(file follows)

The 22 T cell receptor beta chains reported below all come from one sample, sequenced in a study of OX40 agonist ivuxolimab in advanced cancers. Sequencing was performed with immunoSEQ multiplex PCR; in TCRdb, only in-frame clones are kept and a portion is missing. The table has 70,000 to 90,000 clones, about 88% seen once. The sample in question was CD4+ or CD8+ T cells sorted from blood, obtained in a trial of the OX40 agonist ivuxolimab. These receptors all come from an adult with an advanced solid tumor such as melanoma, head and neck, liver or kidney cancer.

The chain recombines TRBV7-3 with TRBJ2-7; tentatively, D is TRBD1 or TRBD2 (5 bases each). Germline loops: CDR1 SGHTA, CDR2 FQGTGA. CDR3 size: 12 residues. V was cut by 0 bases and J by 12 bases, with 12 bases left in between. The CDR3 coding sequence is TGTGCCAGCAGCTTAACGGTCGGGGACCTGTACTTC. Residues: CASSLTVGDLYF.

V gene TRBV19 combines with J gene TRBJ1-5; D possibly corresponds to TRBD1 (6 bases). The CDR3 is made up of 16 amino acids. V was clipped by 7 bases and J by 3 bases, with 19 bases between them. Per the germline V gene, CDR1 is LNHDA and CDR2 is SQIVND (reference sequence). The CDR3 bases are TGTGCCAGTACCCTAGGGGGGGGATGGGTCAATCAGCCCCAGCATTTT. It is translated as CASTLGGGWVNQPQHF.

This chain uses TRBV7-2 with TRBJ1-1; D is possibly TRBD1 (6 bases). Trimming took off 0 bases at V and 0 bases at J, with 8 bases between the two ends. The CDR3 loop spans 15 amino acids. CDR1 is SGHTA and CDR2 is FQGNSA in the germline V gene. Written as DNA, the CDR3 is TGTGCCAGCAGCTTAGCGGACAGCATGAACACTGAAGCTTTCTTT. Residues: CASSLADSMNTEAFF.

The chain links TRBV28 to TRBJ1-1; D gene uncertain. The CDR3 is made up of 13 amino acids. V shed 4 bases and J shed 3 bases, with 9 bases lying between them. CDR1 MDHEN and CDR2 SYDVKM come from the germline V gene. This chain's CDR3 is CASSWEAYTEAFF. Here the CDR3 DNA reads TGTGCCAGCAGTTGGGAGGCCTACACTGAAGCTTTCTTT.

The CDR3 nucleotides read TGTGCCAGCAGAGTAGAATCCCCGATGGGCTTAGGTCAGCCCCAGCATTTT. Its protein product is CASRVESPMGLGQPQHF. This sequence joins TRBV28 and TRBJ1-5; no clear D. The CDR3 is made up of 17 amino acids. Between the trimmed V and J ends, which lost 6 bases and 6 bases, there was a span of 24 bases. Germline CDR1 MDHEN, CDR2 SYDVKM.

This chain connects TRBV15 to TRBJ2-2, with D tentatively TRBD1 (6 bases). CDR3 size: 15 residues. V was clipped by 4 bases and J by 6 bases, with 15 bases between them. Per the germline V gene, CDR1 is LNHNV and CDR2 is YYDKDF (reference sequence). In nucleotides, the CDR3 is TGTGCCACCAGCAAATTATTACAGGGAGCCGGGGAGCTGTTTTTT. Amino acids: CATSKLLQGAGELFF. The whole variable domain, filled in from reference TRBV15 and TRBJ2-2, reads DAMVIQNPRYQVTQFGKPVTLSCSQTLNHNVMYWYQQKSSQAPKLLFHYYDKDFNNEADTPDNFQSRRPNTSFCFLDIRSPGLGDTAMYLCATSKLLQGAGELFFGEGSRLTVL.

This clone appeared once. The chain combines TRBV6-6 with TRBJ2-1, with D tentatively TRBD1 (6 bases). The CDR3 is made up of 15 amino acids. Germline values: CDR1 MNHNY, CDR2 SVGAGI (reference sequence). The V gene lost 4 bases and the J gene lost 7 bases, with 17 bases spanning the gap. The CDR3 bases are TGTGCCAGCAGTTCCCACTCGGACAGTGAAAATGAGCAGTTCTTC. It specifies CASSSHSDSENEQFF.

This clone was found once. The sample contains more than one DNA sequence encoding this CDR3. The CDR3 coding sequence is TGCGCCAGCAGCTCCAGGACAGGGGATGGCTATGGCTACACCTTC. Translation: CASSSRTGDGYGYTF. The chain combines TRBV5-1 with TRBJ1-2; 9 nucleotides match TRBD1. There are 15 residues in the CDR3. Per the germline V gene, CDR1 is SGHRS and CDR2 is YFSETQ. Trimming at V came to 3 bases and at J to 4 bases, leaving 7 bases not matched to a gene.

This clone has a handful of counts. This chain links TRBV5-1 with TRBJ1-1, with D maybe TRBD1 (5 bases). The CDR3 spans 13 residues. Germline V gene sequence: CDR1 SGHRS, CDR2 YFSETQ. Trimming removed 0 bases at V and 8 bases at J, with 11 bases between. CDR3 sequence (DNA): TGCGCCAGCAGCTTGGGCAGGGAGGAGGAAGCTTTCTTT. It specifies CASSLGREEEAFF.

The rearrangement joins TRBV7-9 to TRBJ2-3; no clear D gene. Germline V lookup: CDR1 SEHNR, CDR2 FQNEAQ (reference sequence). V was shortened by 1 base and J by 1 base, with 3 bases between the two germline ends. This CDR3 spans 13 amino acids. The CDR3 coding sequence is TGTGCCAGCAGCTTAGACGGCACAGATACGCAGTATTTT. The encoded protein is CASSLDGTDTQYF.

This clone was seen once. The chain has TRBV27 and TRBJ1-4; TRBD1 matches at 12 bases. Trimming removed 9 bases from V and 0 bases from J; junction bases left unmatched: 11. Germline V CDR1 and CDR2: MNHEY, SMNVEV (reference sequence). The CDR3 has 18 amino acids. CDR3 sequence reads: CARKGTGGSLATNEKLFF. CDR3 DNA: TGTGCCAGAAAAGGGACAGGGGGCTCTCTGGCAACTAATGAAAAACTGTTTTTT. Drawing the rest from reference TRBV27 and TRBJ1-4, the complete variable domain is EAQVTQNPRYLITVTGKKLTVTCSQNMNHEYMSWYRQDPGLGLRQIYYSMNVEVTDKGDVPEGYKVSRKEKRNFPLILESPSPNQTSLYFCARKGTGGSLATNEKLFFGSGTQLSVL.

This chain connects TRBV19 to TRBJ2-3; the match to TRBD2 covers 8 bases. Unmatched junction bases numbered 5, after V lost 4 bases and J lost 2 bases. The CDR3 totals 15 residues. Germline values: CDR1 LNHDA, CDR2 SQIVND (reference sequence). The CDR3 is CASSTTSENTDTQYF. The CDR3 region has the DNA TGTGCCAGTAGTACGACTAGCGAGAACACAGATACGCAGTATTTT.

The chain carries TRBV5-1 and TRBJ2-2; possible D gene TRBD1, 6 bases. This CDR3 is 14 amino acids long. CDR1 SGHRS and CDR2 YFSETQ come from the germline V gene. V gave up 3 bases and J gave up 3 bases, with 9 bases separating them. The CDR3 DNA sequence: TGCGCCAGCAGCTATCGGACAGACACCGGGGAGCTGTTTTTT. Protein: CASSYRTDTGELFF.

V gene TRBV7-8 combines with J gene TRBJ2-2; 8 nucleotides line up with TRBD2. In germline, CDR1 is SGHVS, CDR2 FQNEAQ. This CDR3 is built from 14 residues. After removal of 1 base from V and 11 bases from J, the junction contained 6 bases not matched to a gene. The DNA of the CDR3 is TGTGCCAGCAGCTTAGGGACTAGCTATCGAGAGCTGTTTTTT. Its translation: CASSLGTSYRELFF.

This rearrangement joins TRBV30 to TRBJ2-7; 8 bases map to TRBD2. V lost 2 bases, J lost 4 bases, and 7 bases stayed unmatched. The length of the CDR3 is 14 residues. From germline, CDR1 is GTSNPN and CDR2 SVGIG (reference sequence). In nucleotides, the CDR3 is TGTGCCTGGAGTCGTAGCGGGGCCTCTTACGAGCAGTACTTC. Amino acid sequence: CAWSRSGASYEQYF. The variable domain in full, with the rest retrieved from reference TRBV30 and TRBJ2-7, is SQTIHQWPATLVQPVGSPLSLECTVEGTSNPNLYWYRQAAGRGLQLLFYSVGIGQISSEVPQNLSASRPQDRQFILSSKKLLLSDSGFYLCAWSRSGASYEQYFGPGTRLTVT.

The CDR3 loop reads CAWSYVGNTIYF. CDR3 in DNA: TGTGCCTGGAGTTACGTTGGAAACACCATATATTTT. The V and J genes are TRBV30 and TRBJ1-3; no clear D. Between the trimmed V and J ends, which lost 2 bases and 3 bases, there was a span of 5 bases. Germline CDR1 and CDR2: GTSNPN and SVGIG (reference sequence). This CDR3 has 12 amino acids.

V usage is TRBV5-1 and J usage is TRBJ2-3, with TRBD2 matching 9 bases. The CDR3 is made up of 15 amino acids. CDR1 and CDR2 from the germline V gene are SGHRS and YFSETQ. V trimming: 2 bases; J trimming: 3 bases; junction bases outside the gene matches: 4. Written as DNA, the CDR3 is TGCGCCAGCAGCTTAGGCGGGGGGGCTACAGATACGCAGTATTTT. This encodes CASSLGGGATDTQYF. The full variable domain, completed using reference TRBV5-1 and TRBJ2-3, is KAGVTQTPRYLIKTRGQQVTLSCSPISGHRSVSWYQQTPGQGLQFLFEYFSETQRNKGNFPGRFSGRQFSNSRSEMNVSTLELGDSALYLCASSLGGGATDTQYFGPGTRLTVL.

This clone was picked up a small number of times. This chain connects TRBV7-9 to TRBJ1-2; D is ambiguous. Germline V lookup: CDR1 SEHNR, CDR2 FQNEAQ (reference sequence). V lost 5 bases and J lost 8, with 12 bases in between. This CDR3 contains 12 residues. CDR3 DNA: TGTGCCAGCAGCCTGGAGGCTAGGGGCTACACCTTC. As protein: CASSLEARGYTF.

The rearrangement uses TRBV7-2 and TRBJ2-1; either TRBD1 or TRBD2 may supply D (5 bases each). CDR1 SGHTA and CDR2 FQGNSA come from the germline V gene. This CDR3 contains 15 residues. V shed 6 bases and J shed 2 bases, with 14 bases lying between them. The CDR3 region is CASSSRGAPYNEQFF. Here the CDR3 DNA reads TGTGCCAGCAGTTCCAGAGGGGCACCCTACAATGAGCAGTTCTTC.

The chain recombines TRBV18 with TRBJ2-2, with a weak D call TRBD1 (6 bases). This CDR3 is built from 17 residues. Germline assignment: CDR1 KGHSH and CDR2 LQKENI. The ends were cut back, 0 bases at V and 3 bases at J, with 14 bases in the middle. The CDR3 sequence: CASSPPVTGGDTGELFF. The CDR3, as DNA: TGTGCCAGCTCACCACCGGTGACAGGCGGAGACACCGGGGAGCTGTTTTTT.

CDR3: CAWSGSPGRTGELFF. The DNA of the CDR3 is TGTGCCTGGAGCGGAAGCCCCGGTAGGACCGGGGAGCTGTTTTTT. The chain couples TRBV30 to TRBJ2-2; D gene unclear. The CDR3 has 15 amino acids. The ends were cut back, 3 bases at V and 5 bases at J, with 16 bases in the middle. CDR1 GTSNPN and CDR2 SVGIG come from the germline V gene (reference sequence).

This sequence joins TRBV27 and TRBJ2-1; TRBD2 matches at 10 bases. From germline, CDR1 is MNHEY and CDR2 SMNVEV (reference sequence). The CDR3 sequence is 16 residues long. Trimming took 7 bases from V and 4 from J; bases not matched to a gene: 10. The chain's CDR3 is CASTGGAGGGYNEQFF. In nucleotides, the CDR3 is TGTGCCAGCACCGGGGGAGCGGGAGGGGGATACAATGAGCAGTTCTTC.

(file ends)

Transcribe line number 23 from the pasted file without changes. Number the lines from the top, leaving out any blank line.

This sequence joins TRBV27 and TRBJ2-1; TRBD2 matches at 10 bases. From germline, CDR1 is MNHEY and CDR2 SMNVEV (reference sequence). The CDR3 sequence is 16 residues long. Trimming took 7 bases from V and 4 from J; bases not matched to a gene: 10. The chain's CDR3 is CASTGGAGGGYNEQFF. In nucleotides, the CDR3 is TGTGCCAGCACCGGGGGAGCGGGAGGGGGATACAATGAGCAGTTCTTC.